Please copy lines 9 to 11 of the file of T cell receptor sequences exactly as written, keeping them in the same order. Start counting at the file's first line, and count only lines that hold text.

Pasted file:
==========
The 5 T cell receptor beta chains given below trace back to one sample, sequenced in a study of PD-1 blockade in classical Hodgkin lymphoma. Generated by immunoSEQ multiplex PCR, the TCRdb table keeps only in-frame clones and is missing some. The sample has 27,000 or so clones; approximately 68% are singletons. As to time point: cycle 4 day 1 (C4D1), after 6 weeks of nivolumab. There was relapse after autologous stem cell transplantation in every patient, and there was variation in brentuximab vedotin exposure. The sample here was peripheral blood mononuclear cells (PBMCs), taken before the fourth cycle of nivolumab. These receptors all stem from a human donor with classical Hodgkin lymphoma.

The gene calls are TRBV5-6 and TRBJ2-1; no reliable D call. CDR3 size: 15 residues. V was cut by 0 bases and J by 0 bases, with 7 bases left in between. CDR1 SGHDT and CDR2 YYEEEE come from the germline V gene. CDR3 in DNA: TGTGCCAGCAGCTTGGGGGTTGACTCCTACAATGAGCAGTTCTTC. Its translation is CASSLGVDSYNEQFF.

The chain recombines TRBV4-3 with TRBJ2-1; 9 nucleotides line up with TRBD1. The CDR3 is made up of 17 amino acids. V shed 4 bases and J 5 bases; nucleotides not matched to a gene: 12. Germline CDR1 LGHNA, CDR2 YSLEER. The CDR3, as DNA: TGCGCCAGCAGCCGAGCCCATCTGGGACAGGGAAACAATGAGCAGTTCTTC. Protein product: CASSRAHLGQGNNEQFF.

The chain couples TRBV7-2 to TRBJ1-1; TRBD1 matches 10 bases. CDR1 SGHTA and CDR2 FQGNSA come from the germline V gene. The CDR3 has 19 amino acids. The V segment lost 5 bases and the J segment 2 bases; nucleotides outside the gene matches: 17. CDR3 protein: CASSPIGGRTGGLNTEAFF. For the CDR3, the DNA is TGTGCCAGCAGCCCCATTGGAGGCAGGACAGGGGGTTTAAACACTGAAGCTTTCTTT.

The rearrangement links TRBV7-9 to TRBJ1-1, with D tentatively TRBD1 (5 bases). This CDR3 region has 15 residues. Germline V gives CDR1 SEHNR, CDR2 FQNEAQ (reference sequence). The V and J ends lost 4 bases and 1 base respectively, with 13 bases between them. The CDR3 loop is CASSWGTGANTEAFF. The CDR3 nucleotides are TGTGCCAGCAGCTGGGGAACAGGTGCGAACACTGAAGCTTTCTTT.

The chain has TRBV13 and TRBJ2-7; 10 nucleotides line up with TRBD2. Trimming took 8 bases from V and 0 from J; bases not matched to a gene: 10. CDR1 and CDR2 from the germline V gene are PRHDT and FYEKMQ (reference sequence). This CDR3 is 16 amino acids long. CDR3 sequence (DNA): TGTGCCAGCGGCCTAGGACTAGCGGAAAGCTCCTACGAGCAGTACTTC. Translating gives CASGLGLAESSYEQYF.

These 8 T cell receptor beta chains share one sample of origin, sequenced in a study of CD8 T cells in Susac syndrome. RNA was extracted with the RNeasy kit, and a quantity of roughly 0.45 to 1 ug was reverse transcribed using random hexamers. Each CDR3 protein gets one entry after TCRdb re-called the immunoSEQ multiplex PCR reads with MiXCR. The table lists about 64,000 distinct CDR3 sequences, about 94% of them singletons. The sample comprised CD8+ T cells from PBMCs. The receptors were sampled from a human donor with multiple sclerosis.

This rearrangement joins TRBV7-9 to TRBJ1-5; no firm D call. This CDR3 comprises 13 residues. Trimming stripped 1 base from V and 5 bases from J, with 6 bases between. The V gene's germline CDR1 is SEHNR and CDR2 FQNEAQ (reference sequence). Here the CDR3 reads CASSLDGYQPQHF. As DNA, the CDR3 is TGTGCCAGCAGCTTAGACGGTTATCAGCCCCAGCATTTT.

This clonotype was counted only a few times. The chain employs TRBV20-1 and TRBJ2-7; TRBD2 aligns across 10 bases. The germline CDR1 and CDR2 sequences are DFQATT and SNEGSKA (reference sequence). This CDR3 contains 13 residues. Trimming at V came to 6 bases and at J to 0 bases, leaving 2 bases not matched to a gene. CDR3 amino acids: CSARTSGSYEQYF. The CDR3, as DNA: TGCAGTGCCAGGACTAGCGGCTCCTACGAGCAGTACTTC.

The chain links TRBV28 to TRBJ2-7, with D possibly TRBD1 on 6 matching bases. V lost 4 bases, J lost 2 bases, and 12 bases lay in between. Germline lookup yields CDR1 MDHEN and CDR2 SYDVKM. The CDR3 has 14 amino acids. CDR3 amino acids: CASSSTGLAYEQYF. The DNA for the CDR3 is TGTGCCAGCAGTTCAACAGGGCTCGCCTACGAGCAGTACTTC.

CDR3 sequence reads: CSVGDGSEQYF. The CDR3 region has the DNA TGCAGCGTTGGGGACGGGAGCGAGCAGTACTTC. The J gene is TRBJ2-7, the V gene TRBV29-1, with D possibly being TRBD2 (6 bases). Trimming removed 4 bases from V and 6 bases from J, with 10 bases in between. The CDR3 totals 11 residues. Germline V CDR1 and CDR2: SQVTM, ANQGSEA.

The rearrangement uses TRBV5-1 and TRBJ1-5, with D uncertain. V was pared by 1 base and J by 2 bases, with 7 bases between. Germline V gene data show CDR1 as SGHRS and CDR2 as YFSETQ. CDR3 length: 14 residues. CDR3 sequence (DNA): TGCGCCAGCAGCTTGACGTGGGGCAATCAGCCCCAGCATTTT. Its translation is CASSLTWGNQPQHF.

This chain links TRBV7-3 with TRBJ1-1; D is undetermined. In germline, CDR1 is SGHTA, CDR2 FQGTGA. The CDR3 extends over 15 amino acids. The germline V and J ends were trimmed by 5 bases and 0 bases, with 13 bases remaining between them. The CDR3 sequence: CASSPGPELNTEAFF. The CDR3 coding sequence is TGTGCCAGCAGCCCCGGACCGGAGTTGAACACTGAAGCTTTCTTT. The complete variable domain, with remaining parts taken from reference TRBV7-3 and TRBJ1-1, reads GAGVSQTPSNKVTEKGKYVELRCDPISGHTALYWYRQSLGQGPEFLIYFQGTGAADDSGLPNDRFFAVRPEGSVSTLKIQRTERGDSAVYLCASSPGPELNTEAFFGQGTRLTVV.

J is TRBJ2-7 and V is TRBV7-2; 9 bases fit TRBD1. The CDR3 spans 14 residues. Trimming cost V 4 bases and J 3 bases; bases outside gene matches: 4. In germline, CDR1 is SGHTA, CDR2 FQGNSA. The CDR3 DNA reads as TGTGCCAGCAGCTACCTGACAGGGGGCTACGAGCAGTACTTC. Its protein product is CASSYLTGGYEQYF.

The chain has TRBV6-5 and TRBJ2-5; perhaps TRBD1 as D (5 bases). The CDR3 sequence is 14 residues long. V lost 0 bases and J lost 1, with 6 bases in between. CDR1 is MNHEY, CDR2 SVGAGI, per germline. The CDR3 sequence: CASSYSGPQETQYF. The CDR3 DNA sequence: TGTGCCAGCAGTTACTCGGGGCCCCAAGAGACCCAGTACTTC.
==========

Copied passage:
This clonotype was counted only a few times. The chain employs TRBV20-1 and TRBJ2-7; TRBD2 aligns across 10 bases. The germline CDR1 and CDR2 sequences are DFQATT and SNEGSKA (reference sequence). This CDR3 contains 13 residues. Trimming at V came to 6 bases and at J to 0 bases, leaving 2 bases not matched to a gene. CDR3 amino acids: CSARTSGSYEQYF. The CDR3, as DNA: TGCAGTGCCAGGACTAGCGGCTCCTACGAGCAGTACTTC.

The chain links TRBV28 to TRBJ2-7, with D possibly TRBD1 on 6 matching bases. V lost 4 bases, J lost 2 bases, and 12 bases lay in between. Germline lookup yields CDR1 MDHEN and CDR2 SYDVKM. The CDR3 has 14 amino acids. CDR3 amino acids: CASSSTGLAYEQYF. The DNA for the CDR3 is TGTGCCAGCAGTTCAACAGGGCTCGCCTACGAGCAGTACTTC.

CDR3 sequence reads: CSVGDGSEQYF. The CDR3 region has the DNA TGCAGCGTTGGGGACGGGAGCGAGCAGTACTTC. The J gene is TRBJ2-7, the V gene TRBV29-1, with D possibly being TRBD2 (6 bases). Trimming removed 4 bases from V and 6 bases from J, with 10 bases in between. The CDR3 totals 11 residues. Germline V CDR1 and CDR2: SQVTM, ANQGSEA.